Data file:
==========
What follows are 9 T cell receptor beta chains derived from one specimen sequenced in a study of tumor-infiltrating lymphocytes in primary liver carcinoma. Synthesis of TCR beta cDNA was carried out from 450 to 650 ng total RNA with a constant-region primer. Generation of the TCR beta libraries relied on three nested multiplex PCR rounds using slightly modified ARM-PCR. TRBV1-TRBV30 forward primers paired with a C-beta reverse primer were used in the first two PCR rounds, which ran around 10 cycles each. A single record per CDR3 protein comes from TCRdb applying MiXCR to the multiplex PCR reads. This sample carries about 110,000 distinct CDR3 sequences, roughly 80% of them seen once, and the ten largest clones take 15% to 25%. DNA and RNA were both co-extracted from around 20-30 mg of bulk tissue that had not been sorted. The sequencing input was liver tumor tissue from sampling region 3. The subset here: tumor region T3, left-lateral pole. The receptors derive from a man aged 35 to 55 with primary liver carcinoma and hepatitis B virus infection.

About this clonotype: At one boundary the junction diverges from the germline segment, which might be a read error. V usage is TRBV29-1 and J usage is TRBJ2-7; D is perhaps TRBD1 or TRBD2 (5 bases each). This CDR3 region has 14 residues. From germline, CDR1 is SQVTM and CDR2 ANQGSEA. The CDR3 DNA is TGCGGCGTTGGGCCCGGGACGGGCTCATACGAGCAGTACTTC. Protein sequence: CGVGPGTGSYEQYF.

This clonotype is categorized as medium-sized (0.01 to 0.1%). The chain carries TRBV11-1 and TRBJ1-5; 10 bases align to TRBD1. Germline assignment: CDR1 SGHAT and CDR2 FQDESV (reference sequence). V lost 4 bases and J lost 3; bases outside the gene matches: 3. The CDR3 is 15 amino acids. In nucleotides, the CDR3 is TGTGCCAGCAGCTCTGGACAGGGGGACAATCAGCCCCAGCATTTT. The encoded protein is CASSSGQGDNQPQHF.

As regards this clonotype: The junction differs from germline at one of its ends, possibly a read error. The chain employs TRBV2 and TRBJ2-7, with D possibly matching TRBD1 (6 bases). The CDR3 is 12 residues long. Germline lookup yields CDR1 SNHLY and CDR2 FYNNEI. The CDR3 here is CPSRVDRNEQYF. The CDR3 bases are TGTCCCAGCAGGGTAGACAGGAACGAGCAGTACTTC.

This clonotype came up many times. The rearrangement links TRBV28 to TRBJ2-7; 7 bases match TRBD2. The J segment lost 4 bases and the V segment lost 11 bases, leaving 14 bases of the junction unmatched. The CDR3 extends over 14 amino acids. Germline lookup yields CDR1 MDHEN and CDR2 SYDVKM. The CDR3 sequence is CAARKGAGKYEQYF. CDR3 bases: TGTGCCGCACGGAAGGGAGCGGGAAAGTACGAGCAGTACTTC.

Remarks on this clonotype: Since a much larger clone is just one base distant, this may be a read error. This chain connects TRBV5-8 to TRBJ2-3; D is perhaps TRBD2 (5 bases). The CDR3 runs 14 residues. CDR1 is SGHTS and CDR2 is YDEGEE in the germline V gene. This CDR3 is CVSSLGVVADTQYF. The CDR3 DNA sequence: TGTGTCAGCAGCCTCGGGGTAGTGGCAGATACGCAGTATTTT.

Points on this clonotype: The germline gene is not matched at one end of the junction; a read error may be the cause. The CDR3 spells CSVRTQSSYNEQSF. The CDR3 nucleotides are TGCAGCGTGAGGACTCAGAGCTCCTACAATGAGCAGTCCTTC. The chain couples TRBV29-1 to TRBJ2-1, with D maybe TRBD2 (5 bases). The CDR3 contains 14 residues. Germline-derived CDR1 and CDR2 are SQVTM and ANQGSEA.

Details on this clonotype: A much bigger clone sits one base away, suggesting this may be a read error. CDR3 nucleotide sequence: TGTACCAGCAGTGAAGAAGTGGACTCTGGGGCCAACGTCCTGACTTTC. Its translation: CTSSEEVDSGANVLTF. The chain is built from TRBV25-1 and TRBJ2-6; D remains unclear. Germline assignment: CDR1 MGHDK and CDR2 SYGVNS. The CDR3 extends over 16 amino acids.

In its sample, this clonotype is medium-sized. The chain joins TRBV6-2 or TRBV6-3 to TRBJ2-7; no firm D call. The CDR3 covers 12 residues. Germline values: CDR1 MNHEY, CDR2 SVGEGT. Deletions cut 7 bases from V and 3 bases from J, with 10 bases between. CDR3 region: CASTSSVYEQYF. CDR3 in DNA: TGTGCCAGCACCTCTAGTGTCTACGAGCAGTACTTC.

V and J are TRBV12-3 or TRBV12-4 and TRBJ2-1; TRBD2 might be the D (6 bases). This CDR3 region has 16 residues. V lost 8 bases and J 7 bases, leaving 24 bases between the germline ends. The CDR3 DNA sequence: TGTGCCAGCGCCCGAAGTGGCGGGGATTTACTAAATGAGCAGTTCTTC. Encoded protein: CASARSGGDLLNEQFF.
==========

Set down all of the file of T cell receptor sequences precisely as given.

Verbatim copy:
What follows are 9 T cell receptor beta chains derived from one specimen sequenced in a study of tumor-infiltrating lymphocytes in primary liver carcinoma. Synthesis of TCR beta cDNA was carried out from 450 to 650 ng total RNA with a constant-region primer. Generation of the TCR beta libraries relied on three nested multiplex PCR rounds using slightly modified ARM-PCR. TRBV1-TRBV30 forward primers paired with a C-beta reverse primer were used in the first two PCR rounds, which ran around 10 cycles each. A single record per CDR3 protein comes from TCRdb applying MiXCR to the multiplex PCR reads. This sample carries about 110,000 distinct CDR3 sequences, roughly 80% of them seen once, and the ten largest clones take 15% to 25%. DNA and RNA were both co-extracted from around 20-30 mg of bulk tissue that had not been sorted. The sequencing input was liver tumor tissue from sampling region 3. The subset here: tumor region T3, left-lateral pole. The receptors derive from a man aged 35 to 55 with primary liver carcinoma and hepatitis B virus infection.

About this clonotype: At one boundary the junction diverges from the germline segment, which might be a read error. V usage is TRBV29-1 and J usage is TRBJ2-7; D is perhaps TRBD1 or TRBD2 (5 bases each). This CDR3 region has 14 residues. From germline, CDR1 is SQVTM and CDR2 ANQGSEA. The CDR3 DNA is TGCGGCGTTGGGCCCGGGACGGGCTCATACGAGCAGTACTTC. Protein sequence: CGVGPGTGSYEQYF.

This clonotype is categorized as medium-sized (0.01 to 0.1%). The chain carries TRBV11-1 and TRBJ1-5; 10 bases align to TRBD1. Germline assignment: CDR1 SGHAT and CDR2 FQDESV (reference sequence). V lost 4 bases and J lost 3; bases outside the gene matches: 3. The CDR3 is 15 amino acids. In nucleotides, the CDR3 is TGTGCCAGCAGCTCTGGACAGGGGGACAATCAGCCCCAGCATTTT. The encoded protein is CASSSGQGDNQPQHF.

As regards this clonotype: The junction differs from germline at one of its ends, possibly a read error. The chain employs TRBV2 and TRBJ2-7, with D possibly matching TRBD1 (6 bases). The CDR3 is 12 residues long. Germline lookup yields CDR1 SNHLY and CDR2 FYNNEI. The CDR3 here is CPSRVDRNEQYF. The CDR3 bases are TGTCCCAGCAGGGTAGACAGGAACGAGCAGTACTTC.

This clonotype came up many times. The rearrangement links TRBV28 to TRBJ2-7; 7 bases match TRBD2. The J segment lost 4 bases and the V segment lost 11 bases, leaving 14 bases of the junction unmatched. The CDR3 extends over 14 amino acids. Germline lookup yields CDR1 MDHEN and CDR2 SYDVKM. The CDR3 sequence is CAARKGAGKYEQYF. CDR3 bases: TGTGCCGCACGGAAGGGAGCGGGAAAGTACGAGCAGTACTTC.

Remarks on this clonotype: Since a much larger clone is just one base distant, this may be a read error. This chain connects TRBV5-8 to TRBJ2-3; D is perhaps TRBD2 (5 bases). The CDR3 runs 14 residues. CDR1 is SGHTS and CDR2 is YDEGEE in the germline V gene. This CDR3 is CVSSLGVVADTQYF. The CDR3 DNA sequence: TGTGTCAGCAGCCTCGGGGTAGTGGCAGATACGCAGTATTTT.

Points on this clonotype: The germline gene is not matched at one end of the junction; a read error may be the cause. The CDR3 spells CSVRTQSSYNEQSF. The CDR3 nucleotides are TGCAGCGTGAGGACTCAGAGCTCCTACAATGAGCAGTCCTTC. The chain couples TRBV29-1 to TRBJ2-1, with D maybe TRBD2 (5 bases). The CDR3 contains 14 residues. Germline-derived CDR1 and CDR2 are SQVTM and ANQGSEA.

Details on this clonotype: A much bigger clone sits one base away, suggesting this may be a read error. CDR3 nucleotide sequence: TGTACCAGCAGTGAAGAAGTGGACTCTGGGGCCAACGTCCTGACTTTC. Its translation: CTSSEEVDSGANVLTF. The chain is built from TRBV25-1 and TRBJ2-6; D remains unclear. Germline assignment: CDR1 MGHDK and CDR2 SYGVNS. The CDR3 extends over 16 amino acids.

In its sample, this clonotype is medium-sized. The chain joins TRBV6-2 or TRBV6-3 to TRBJ2-7; no firm D call. The CDR3 covers 12 residues. Germline values: CDR1 MNHEY, CDR2 SVGEGT. Deletions cut 7 bases from V and 3 bases from J, with 10 bases between. CDR3 region: CASTSSVYEQYF. CDR3 in DNA: TGTGCCAGCACCTCTAGTGTCTACGAGCAGTACTTC.

V and J are TRBV12-3 or TRBV12-4 and TRBJ2-1; TRBD2 might be the D (6 bases). This CDR3 region has 16 residues. V lost 8 bases and J 7 bases, leaving 24 bases between the germline ends. The CDR3 DNA sequence: TGTGCCAGCGCCCGAAGTGGCGGGGATTTACTAAATGAGCAGTTCTTC. Encoded protein: CASARSGGDLLNEQFF.